Underground Storage Tanks: A Refresher #434

Nov 01, 2009

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By Jennifer Clee

For properties built before 1957, the presence of an underground oil storage tank (UST) poses significant environmental and financial risk to buyers and sellers. Not only are properties with USTs at risk of oil contamination from leaking or eroding USTs, properties adjacent to the affected properties are at risk as well. Provincial and municipal legislation exists to minimize the risk of contamination and to address the effect of any contamination caused by a UST. The costs associated with compliance with that legislation can be significant and disgruntled buyers or sellers unexpectedly faced with those costs often seek to recover them from their REALTORS®.

The BC Fire Code regulates USTs across the province and twelve local municipalities have bylaws setting out additional requirements governing the removal or in-situ treatment of USTs.1 Removal or remediation can be expensive and costs may vary depending on the location of the UST, the procedures required by the applicable bylaw, and by the contractor retained to do the work. Soil contamination to the property and/or adjacent properties caused by oil leaching from a leaking or eroding UST carries an even greater financial risk. Under Section 45 of the Provincial Environmental Management Act (EMA) and the Contaminated Sites Regulation, owners and previous owners of property designated as a contaminated site are responsible for the remediation of the site, unless exempted under Section 46 of the EMA. Depending on the extent of the contamination and the migration of contamination, soil remediation costs can be in the tens of thousands of dollars.

Given the costs, it is vital that any property at risk of having a UST be investigated for the presence of a UST and possible soil contamination prior to the property being sold. Even where a seller has disclosed knowledge of a UST on the Property Disclosure Statement and provided documentation indicating that the UST has either been removed or treated in-situ, further investigation is likely required as it is the bylaw requirements and/or legislation in effect at the time of the sale which must be complied with, not those in effect when the work was completed.

Given the buyer’s responsibility for investigating a property he/she proposes to purchase, a buyer’s agent should advise their client, in writing, to make any offer on a property at risk of having a UST subject to the buyer’s right to inspect the property for the presence of a UST and to test for soil contamination. Be forewarned however, testing for soils contamination is costly and may take a number of weeks to accomplish.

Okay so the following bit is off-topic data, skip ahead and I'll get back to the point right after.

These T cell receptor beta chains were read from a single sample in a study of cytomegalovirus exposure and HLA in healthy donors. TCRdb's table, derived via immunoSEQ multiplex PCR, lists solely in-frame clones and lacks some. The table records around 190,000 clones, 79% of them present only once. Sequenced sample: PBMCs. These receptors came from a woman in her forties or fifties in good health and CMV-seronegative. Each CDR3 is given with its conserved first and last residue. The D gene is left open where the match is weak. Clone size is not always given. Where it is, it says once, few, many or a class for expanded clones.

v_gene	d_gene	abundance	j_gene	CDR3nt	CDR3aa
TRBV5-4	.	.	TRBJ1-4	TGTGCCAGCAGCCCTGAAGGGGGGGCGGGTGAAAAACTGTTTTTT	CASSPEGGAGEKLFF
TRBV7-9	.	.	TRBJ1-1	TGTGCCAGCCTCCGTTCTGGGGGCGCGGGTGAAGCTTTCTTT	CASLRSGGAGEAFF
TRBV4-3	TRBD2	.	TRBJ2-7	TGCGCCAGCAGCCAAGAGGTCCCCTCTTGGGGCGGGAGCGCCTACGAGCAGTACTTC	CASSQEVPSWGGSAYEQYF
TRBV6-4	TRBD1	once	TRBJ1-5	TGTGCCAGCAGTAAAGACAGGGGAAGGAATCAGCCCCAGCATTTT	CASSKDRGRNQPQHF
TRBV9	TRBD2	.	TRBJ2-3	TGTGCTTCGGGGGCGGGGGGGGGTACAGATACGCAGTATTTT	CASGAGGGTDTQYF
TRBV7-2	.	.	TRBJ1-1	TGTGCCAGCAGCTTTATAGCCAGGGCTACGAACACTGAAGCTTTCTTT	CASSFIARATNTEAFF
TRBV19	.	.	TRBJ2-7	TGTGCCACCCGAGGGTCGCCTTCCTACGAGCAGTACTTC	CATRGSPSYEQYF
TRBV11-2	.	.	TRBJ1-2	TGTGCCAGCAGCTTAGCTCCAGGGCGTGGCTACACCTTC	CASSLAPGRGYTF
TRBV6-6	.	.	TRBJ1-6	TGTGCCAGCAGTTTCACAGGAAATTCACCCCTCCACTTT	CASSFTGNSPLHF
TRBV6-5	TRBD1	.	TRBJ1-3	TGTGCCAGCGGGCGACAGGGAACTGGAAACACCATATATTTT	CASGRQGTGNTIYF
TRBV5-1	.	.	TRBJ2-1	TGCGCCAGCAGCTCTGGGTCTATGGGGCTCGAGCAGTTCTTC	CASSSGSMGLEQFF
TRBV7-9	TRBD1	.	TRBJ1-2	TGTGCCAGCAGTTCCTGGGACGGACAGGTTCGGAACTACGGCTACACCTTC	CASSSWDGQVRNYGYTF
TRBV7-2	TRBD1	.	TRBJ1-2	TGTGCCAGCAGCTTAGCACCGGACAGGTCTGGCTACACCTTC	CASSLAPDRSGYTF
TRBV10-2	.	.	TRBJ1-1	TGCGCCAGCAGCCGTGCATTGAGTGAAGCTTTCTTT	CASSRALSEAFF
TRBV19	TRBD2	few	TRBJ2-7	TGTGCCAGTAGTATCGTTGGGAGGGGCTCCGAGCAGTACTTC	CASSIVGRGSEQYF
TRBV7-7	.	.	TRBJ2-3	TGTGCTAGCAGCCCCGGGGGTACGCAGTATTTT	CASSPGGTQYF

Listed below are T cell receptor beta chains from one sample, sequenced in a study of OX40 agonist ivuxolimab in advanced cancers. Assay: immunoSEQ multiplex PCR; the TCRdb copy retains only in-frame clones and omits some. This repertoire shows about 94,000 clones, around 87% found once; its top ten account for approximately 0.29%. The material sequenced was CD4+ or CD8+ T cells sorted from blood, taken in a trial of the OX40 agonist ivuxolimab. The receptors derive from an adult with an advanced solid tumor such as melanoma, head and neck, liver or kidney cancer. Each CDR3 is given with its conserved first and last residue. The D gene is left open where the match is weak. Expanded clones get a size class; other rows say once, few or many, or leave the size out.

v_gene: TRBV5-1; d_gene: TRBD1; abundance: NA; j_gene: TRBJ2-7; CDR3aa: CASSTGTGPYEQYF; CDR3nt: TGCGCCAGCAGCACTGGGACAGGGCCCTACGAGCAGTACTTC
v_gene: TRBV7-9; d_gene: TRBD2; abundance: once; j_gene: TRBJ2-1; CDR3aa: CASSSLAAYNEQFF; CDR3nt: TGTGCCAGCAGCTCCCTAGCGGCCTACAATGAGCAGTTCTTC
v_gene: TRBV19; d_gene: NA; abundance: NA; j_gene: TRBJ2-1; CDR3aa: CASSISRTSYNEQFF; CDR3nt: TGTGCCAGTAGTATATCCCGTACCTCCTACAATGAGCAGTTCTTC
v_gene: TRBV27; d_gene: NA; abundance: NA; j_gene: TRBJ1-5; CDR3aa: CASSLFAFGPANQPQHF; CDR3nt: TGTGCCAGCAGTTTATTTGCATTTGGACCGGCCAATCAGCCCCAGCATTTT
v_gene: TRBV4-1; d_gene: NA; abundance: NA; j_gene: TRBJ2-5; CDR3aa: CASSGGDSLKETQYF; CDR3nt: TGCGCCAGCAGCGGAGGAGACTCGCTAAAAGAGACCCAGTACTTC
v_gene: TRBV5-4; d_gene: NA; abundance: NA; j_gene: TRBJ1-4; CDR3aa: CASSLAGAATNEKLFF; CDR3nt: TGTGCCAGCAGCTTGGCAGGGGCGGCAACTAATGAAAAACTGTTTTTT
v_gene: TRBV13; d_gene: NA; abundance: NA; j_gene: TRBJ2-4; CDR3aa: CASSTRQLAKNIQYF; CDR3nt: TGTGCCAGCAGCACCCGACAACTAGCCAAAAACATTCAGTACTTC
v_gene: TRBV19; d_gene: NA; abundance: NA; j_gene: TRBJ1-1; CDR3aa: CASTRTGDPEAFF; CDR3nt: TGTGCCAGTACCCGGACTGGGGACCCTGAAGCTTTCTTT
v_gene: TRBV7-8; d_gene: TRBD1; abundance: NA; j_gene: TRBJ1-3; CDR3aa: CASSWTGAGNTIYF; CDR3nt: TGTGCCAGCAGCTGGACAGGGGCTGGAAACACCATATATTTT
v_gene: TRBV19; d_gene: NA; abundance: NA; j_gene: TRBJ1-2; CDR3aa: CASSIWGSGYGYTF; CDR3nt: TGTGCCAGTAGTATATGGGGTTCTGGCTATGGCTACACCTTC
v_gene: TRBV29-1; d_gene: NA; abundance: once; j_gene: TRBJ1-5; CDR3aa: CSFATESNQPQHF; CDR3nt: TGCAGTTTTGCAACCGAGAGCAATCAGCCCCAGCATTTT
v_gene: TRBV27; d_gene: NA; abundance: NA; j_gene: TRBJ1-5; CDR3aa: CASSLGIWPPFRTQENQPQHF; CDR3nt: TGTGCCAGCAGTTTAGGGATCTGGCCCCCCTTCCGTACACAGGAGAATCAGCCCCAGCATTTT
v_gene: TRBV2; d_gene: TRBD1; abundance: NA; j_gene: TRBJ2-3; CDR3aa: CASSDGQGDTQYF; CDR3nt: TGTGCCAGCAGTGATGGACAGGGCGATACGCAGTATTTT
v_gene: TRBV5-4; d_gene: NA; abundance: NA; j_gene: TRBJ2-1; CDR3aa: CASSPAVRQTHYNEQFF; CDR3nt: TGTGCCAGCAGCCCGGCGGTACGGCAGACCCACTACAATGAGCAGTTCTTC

Given the seller’s obligation to disclose latent defects rendering a property dangerous or unfit for habitation, a seller’s agent should advise the seller of the importance of completing the Property Disclosure Statement accurately and ensuring full disclosure of any information regarding a UST. The seller’s agent may also recommend to the seller that any offer received for the property is made subject to the buyer inspecting for a UST and testing for soil contamination.

The Contract of Purchase and Sale should be drafted to reflect the parties’ intentions as to who will be responsible for investigating the property for a UST, for any costs associated with the removal/treatment of a UST and/or for remediation of the property; whether those costs should be limited and what will occur if the estimated costs of remediation exceed the maximum amount specified.

To avoid future claims against their clients and themselves, REALTORS® would be well advised to recommend, in writing, that their clients seek legal advice prior to contracting to buy or sell a property at risk, and to consult the Licensee Practice Manual. USTs are specifically addressed at pages 168-169 and examples of Health and Environmental Disclosure Clauses are provided at pages 170-171.

  1. For a useful overview of municipal by-laws and policies for residential underground oil tanks, visit the Real Estate Board of Greater Vancouver’s website.

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Without limiting the Terms of Use applicable to your use of BCREA's website and the information contained thereon, the information contained in BCREA’s Legally Speaking publications is prepared by external third-party contributors and provided for general informational purposes only. The information in BCREA’s Legally Speaking publications should not be considered legal advice, and BCREA does not intend for it to amount to advice on which you should rely. You should not, in any circumstances, rely on the legal information without first consulting with your lawyer about its accuracy and applicability. BCREA makes no representation about and has no responsibility to you or any other person for the accuracy, reliability or timeliness of the information supplied by any external third-party contributors.

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